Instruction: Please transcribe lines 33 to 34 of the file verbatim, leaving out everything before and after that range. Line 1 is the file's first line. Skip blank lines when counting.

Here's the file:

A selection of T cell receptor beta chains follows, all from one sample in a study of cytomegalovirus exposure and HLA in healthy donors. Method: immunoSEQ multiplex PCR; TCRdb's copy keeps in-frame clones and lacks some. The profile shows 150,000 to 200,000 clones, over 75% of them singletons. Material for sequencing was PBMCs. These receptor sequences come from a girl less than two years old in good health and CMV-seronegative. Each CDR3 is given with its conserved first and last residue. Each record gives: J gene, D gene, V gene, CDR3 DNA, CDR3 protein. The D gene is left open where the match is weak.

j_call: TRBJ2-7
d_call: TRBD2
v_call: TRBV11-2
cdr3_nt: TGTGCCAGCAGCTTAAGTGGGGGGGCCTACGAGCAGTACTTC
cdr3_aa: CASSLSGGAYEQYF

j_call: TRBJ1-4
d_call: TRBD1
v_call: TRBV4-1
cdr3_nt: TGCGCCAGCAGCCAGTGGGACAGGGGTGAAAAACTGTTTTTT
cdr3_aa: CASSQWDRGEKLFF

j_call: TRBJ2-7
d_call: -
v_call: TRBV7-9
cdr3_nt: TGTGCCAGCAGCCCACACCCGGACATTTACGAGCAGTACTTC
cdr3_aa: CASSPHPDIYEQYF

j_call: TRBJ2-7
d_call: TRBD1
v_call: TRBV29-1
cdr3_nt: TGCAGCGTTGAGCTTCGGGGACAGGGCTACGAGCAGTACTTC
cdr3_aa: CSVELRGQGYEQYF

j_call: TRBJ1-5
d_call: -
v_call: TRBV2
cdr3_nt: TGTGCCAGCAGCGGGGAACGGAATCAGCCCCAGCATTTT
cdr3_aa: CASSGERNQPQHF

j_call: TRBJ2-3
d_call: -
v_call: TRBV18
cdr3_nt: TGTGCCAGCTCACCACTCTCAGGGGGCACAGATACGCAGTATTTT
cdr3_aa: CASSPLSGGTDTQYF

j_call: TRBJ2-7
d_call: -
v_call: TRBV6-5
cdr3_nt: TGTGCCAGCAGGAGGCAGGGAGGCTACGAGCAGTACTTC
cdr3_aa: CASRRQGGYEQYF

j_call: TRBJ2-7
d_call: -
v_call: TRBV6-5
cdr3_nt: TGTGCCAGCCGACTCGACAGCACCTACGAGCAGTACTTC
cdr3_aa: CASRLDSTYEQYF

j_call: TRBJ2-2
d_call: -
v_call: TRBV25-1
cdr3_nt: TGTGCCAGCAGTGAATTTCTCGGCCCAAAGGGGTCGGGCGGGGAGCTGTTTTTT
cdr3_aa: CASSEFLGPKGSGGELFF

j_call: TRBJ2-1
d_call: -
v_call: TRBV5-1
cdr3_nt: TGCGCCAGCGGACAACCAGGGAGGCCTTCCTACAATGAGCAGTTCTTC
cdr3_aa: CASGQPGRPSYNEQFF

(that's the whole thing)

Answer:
d_call: -
v_call: TRBV6-5